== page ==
It seemed immediately apparent that this should go in a module which could be included into my classes. However, I wanted to also make the two class method calls – the after_validation_on_create callback and the acts_as_mappable macro.

Ruby has a facility for that type of situation

self included

def self.included(base)
#
end

This method is called when a module is included into a class, and it gives you access to the class that’s doing the including. You can use this as a handle to call any class methods. With that, my geolocation module looks like this:

module Geolocation
 
  def self.included(base)
    base.acts_as_mappable
    base.after_validation_on_create :geocode_address
  end
 
  def geocode_address
    geo=Geokit::Geocoders::MultiGeocoder.geocode (address)
    errors.add(:address, "Could not Geocode address") if !geo.success
    self.lat, self.lng = geo.lat,geo.lng if geo.success
  end
 
end

So now any class that needs geolocation just needs to look like this:

class Business
  include Geolocation
end
 
class Nonprofit
  include Geolocation
end

Summary

The above problem could have been solved by using a parent class like MappableOjbect that included the code, but it then makes putting in additional behavior more difficult. Using modules to share code is the preferred way to attach behaviors to objects in your applications.

Accessible Rails Apps – Images and Alternative Text

Posted by Brian in Accessibility, Rails, Usability (July 3rd, 2009)

Many types of users make use of alternative text for images. Users who use screen reading software rely on those tags to describe the images they can’t see. Mobile users with slow connections or ‘pay by the minute’ plans often times turn off images to speed up the process.

Rails does something a little crazy with the image_tag helper… it automatically generates the ALT tag, which is just a horrible horrible idea.

  <%= image_tag "rails.png" %>

generates

  <img src="/images/rails/png" alt="rails" />

This is an absolutely awful idea, and I presume this was done just to shut up the XHTML Transitional validator which will complain if you leave ALT text off of your image elements.

You shouldn’t be adding ALT text to images to satisfy a validator. You should be doing it because it’s The Right Thing To Do.

ALT text is designed to describe the image, to be an alternative to the image. So, when placing the image on the page, take a few seconds to describe what it is.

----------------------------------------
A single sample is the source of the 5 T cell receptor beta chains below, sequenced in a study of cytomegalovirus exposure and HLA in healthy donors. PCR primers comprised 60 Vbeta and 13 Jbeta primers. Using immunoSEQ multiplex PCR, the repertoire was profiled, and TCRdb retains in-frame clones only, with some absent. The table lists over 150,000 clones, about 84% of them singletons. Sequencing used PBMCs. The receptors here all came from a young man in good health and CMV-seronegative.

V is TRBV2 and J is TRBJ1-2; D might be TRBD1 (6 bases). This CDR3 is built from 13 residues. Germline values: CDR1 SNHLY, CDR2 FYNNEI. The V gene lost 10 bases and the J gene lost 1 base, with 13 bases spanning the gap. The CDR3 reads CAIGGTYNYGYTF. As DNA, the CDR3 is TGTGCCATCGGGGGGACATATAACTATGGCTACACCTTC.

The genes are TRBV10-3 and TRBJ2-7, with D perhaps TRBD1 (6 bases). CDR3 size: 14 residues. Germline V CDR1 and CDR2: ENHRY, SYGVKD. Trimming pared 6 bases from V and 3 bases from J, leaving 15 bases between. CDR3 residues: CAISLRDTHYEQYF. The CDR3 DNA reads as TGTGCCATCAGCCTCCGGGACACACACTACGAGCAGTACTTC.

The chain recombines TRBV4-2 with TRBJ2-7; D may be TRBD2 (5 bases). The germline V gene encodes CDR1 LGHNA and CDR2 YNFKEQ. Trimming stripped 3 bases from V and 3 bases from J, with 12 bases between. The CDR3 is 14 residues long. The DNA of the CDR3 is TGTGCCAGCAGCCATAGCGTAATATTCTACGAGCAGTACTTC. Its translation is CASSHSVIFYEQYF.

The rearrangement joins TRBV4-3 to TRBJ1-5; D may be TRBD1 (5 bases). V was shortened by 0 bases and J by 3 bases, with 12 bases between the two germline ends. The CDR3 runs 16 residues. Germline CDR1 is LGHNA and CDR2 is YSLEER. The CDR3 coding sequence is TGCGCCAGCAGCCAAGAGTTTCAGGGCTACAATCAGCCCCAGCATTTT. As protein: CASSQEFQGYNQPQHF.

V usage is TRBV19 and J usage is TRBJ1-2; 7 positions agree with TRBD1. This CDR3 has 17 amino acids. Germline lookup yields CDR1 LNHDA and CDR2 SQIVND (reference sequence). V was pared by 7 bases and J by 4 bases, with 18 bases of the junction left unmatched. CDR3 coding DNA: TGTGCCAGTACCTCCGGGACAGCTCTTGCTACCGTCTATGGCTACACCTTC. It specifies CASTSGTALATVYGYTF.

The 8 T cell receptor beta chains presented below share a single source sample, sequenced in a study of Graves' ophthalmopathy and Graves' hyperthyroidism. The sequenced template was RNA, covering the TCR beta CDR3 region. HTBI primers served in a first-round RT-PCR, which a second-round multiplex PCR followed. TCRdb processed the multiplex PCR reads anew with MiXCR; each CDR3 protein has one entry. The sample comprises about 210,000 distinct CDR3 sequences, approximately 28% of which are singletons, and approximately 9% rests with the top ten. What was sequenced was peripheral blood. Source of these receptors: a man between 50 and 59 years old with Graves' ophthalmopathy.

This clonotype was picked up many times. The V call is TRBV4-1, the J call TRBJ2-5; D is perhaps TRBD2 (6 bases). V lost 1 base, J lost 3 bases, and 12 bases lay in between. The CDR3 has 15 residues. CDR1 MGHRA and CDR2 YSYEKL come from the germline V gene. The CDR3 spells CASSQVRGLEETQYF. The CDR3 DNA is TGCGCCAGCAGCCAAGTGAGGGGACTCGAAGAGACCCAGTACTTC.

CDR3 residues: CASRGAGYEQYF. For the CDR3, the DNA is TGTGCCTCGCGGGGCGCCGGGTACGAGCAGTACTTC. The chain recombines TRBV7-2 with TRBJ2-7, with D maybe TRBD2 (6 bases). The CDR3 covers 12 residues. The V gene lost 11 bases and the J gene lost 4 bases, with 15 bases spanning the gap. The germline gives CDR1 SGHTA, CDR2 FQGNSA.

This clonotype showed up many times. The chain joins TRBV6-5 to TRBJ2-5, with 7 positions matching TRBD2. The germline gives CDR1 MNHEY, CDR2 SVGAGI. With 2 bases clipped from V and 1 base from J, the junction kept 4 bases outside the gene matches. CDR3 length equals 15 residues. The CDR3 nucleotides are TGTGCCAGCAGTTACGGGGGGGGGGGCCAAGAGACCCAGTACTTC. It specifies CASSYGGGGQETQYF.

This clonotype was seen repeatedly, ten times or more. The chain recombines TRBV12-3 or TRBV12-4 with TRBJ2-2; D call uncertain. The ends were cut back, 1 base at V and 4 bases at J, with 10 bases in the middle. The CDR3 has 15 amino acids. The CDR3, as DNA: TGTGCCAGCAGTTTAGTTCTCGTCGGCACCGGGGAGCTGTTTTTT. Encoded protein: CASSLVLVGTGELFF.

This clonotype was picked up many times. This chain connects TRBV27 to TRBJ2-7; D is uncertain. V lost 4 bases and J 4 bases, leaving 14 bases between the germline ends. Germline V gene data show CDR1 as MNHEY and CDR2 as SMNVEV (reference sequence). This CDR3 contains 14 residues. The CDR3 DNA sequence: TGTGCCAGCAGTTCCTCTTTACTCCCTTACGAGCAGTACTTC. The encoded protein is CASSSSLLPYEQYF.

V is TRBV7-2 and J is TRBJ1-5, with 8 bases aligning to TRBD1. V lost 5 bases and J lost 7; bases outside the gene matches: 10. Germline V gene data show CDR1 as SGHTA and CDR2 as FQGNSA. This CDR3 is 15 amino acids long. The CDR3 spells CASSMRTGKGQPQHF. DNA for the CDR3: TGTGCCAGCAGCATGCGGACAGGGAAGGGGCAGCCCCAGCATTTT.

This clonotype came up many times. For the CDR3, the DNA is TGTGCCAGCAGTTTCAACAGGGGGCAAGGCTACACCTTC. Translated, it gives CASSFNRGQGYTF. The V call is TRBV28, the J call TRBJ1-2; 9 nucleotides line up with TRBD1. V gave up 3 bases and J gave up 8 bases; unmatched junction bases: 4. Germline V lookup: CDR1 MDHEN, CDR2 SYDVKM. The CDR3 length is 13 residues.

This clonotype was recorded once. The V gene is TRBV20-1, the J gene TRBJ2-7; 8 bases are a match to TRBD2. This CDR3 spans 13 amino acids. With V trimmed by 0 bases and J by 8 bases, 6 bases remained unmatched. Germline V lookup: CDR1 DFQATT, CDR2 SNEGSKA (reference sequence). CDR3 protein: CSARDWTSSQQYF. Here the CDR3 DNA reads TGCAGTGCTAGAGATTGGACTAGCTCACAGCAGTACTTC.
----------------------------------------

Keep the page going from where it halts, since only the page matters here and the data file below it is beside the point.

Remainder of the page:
<%=image_tag "rails.png", :alt => "The Ruby on Rails Logo"
  <%=image_tag "banner.jpg", :alt => "Awesome Consulting Services - We Make Websites" %>

And for goodness sakes, please don’t prefix your description with “An image of…”. Screenreaders and other devices will make it completely clear to us that the content is supposed to be an image.

Some images convey more information than the ALT may allow, and so we’ll talk about that next.

Accessible Rails Apps – Rails Links, REST and JavaScript Hidden Forms

Posted by Brian in Accessibility, Rails, Usability (July 1st, 2009)

This is the first in a series of articles on developing accessible Rails applications. Accessibility is really important to me as I spend a lot of time working on web sites and applications that need to adhere to Section 508 guidelines. Making web sites accessible is also the Right Thing To Do.

JavaScript and Accessibility

When developing Rails applications, I try really hard to develop the entire application without using JavaScript, since a lot of users who rely on screen reading software can experience problems with AJAX, so these people tend to disable scripting. Using a screen reader is a lot like looking at a web page through a paper towel tube. You can’t see the whole thing at once, and it’s not likely that you are going to see something changing on the screen, and I’ve never come across screen reading software that can really let you know when a section of the page has been replaced. It might tell me that the content has changed, but I have to make it read the whole page back to me again and figure out what happened. Popup advertisements add to the problem, so people tend to just turn of the JavaScript completely.

Accessibility doesn’t just mean the users with disabilities, though. It can also mean those BlackBerry users who have horrible JavaScript support. So, what we’re really talking about is the age-old idea of “progressive enhancement.” Make a low-tech version work first, then spice it up.

Rails and REST

When you develop Rails applications and you’re working to keep your applications adhering to a RESTful design, certain URLS can only be accessed by certain methods. For example, to delete a record, you’re supposed to send a DELETE request to the destroy action of the controller.

Web browsers can only do GET and POST requests. GET requests are only supposed to read data, and POST requests are intended to change data. You POST to create something. Rails uses hidden form fields to emulate the DELETE and PUT methods.